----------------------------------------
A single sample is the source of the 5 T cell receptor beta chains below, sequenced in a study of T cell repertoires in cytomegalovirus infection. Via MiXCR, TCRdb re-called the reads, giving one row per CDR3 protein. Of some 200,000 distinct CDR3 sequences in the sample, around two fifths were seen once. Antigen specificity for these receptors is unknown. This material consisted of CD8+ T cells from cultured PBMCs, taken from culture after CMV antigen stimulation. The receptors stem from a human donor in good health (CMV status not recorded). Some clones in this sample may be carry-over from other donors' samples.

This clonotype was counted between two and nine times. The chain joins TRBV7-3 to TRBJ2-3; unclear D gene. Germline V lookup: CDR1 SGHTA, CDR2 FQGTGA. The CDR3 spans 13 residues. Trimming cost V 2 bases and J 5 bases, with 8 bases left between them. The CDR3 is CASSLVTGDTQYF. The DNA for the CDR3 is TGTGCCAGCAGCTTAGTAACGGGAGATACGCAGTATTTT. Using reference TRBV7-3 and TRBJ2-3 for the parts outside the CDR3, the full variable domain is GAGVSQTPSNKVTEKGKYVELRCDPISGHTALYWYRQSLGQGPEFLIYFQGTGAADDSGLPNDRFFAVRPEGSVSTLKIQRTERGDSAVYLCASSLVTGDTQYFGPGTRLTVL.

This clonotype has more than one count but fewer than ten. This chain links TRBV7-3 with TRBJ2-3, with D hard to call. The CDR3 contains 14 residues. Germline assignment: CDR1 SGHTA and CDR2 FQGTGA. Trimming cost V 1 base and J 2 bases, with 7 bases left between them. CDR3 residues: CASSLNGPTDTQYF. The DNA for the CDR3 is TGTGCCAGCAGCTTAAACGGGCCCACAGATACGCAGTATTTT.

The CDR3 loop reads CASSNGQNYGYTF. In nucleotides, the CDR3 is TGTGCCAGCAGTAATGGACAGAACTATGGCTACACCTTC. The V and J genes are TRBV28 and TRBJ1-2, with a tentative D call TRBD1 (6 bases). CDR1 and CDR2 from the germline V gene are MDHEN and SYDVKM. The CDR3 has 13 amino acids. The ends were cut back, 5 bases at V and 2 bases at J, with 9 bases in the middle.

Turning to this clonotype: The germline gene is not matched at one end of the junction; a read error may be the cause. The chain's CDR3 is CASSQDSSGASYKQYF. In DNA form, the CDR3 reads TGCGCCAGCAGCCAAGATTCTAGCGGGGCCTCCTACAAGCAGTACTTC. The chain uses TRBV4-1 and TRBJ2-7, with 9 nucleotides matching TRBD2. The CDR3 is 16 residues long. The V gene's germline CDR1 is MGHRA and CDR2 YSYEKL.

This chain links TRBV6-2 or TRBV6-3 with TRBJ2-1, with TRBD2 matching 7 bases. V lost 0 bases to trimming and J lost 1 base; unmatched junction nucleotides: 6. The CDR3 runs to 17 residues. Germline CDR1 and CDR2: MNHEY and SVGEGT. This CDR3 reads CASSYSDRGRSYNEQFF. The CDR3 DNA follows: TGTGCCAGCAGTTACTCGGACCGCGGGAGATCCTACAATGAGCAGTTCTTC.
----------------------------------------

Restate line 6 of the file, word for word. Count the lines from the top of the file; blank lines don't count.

This chain links TRBV6-2 or TRBV6-3 with TRBJ2-1, with TRBD2 matching 7 bases. V lost 0 bases to trimming and J lost 1 base; unmatched junction nucleotides: 6. The CDR3 runs to 17 residues. Germline CDR1 and CDR2: MNHEY and SVGEGT. This CDR3 reads CASSYSDRGRSYNEQFF. The CDR3 DNA follows: TGTGCCAGCAGTTACTCGGACCGCGGGAGATCCTACAATGAGCAGTTCTTC.